In other words, we are part of a great drama and our actions and our dilemmas and our choices are all part of the way we respond to the situation as characters in a drama. 
This theory also explains why God doesn't often regenerate limbs in healing the sick. That would be a dead giveaway. God creates criteria under which healing takes place, that criteria can't negate the overall plan of a search. 
One might object that this couldn't outweigh babies dying or the horrors of war or the all the countless injustices and outrages that must be allowed and that permeate human history. It may seem at first glance that free will is petty compared to human suffering. But I am advocating free will for the sake any sort of pleasure or imagined moral victory that accrues from having free will, it's a totally pragmatic issue; that internalizing the value of the good requires that one choose to do so, and free will is essential if choice is required. Thus it is not a capricious or selfish defense of free will, not a matter of choosing our advantage or our pleasure over that of dying babies, but of choosing the key to saving the babies in the long run,and to understanding why we want to save them, and to care about saving them, and to actually choosing their saving over our own good. 

If I understand him correctly I think he's saying we know that biological organisms avoid pain and seek pleasure but we have no proof of any kind that there are moral reasons that excuse allowing pain,[7] Moreover, given the nature of biology it makes more sense to to think any kind of SN being that may have created the universe is indifferent to pain merely cause there is so much pain,

Mystical Experiece Provides both unshakable empirical evidence for the reality of God and for the love (compassion and concern) of God. This is backed by certain empirically based arguments taht I develop in my book The Trace of God.[8] This is more empirically based than  anything Draper offers. It may well constitute the evidentail aspect they seek.

From this background ai derive my founding observation:

(1) The assumption that God wants a "moral universe" and that this value outweighs all others.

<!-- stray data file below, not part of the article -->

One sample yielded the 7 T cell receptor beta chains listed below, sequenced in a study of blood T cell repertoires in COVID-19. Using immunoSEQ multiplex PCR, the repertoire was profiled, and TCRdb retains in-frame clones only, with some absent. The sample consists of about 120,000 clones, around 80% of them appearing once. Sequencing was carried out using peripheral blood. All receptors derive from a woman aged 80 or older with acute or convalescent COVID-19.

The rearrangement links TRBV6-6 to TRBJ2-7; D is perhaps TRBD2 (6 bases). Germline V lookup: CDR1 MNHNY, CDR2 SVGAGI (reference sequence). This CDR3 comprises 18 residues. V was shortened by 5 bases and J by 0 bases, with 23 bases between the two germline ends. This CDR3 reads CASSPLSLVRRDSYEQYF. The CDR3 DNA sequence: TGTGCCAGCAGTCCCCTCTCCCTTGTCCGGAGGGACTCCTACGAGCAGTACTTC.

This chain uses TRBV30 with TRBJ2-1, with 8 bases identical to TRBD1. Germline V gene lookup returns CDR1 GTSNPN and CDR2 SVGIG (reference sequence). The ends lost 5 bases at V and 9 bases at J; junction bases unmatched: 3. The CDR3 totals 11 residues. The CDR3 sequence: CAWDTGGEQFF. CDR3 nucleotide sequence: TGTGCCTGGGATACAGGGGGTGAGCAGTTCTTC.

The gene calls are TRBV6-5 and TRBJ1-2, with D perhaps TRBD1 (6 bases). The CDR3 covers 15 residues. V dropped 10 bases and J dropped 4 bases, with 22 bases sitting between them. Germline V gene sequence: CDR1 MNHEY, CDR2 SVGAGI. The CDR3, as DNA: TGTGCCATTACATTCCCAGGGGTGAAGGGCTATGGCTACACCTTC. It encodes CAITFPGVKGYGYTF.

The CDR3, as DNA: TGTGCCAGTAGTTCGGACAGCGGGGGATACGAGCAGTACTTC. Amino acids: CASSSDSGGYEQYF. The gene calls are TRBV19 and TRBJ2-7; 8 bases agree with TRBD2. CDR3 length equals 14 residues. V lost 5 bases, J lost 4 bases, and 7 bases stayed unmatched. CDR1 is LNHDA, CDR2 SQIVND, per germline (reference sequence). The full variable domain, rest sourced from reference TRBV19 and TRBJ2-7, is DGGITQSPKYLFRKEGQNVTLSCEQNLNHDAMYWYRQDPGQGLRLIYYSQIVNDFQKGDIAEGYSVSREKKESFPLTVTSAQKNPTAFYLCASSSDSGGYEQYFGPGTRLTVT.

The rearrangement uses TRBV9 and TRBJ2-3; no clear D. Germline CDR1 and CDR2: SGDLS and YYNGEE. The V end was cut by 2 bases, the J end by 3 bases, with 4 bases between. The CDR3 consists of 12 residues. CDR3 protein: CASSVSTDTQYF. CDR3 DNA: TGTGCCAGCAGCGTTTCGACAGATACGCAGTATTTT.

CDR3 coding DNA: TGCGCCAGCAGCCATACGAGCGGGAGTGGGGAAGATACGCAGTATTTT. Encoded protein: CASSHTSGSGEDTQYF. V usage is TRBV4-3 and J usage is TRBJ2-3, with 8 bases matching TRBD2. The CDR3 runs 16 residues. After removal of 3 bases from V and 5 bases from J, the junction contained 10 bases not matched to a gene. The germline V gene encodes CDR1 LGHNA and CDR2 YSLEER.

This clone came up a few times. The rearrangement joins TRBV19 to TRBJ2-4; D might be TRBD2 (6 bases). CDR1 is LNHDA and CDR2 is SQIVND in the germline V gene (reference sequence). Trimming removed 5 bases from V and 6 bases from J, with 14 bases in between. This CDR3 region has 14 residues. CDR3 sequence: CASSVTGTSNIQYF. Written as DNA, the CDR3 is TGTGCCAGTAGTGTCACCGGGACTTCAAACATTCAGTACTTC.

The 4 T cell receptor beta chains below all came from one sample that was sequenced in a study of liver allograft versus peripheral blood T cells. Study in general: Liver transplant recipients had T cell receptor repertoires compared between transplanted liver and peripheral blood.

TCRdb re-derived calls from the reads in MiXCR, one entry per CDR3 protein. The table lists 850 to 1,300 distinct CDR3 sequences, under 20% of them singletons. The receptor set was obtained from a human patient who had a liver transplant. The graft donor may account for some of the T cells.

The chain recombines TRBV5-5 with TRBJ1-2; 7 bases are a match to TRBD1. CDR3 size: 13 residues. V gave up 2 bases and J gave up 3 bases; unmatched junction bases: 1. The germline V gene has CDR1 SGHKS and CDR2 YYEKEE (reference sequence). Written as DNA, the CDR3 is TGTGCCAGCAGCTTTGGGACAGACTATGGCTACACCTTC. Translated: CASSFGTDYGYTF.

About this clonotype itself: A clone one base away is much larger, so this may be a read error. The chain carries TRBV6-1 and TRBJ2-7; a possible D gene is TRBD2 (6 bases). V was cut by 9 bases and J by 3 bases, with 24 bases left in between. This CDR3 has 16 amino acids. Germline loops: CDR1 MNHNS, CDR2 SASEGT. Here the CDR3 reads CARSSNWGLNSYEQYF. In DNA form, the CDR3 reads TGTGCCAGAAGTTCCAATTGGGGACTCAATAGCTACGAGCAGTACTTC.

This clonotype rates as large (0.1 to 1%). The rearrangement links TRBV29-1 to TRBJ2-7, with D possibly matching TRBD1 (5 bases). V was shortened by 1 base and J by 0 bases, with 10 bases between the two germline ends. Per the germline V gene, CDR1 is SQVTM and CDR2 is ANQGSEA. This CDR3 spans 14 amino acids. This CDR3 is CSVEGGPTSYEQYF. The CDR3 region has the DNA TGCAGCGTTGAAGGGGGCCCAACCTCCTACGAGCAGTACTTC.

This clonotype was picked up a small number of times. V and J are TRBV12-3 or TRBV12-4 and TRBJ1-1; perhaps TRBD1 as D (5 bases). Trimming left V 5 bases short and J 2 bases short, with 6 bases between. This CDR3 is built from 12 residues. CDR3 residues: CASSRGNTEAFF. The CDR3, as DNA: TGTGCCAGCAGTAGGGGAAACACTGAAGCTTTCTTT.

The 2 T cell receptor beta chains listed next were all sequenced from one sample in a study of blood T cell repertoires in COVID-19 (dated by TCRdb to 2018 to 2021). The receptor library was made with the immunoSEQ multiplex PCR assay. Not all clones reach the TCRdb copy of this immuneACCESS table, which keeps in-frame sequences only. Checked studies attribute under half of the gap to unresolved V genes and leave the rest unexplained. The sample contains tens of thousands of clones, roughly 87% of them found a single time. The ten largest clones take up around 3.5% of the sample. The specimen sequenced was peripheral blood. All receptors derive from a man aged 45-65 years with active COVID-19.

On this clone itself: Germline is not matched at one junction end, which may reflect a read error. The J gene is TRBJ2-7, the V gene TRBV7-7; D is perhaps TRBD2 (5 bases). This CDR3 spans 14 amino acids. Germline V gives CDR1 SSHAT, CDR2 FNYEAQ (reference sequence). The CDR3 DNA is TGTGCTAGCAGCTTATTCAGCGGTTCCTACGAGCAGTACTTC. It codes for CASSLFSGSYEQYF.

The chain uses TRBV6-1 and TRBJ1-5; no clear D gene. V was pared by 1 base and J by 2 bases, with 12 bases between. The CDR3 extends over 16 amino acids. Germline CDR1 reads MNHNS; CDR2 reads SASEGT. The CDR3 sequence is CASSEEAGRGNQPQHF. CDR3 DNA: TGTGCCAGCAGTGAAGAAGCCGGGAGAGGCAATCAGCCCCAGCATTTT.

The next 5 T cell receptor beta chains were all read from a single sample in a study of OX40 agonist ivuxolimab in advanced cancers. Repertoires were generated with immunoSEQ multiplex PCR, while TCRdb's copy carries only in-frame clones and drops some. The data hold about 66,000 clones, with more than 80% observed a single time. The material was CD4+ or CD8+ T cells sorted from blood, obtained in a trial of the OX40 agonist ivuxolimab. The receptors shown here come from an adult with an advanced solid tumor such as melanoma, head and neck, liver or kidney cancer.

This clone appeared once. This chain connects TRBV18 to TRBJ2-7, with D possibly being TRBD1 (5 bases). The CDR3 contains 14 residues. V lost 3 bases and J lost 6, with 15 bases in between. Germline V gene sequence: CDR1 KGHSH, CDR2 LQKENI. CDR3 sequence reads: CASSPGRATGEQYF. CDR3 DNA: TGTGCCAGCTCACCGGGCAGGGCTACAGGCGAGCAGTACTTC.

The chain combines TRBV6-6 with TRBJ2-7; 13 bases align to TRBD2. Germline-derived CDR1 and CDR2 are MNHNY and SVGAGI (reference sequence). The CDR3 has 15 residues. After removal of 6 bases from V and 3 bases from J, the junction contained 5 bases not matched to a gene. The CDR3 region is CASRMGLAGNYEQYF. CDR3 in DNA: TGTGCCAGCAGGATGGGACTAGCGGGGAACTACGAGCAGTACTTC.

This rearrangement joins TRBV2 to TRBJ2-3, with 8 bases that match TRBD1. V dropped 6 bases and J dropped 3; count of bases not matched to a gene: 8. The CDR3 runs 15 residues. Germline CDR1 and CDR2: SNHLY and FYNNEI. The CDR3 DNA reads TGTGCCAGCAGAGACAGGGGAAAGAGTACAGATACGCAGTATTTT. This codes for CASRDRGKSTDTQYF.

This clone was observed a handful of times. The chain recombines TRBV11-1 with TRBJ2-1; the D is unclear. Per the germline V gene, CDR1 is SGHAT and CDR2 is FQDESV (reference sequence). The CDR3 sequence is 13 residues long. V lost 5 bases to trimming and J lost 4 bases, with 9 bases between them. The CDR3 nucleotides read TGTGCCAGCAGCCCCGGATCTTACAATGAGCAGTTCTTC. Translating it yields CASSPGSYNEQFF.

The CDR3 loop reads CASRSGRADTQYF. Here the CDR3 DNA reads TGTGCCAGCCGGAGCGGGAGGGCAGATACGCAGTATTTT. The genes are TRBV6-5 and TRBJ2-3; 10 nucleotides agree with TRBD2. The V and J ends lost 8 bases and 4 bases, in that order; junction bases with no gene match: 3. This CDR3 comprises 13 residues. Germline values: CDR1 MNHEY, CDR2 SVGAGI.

The direct implication both of the transformative experience behind the observation establishes the goodness of Gd and the loving nature of God. Since that gives us a reason to believe in God we can trust that reason despite the seeming evidence to the contrary in Pain and suffering, That is a dimension with which Draper does not deal, we can know God is worthy of trust. Thus being worthy of trust we need not be necessarily certain of God';specific reasons,

Nevvertheless we can go further because we have a valid theoretical rationale,to explain God's preseasons in terms of the soteriological drama. That term means the dramna of salvation is based upon the need to seek for truth in order to internalize the values of the good. That means the search must be inviolable. So God can't clear the world of pain and suffering,If God did that there woudl be no search, None of the three counter thedocieies taht Draper answers include this facet.

this should count as PF evidence because it givs a logical rationale for god's allowance for pain while fitting into the larger framework that shows us god cares. However deep the depths of pain and evil in this would it is not gratuitous and does not outweigh my reasons for belief.,Whatever abstract logical victories Draper wins he does not ofer a final reason for abandoning belief that outweighs my PF reasons for beloief.

God is the source of our moral motions. That doesn't mean we can bring God before the bar. We have the duty to accept that God is the ultimate judge and has knowledge we don't have, it's not as thought the evil o this world is being put up a moral exemplar that we should follow.
If we have moral motions against certain actions and competitions then 
god has those same moral motions even he understands the reasons better. If we can concoct free will defenses then God can have real reasons.


[1]Jason Thibodeau, "If it’s okay for God to allow horrors, then we don’t know much about God (Part 1)," Randal Rouser (January 22, 2017) blog URL:

The actual person Rouser is an atheist who teaches teaches theology in Canada.

[2] Joseph Hinman (MTS) "why does God allow suffering part 1" Metacrock's Blog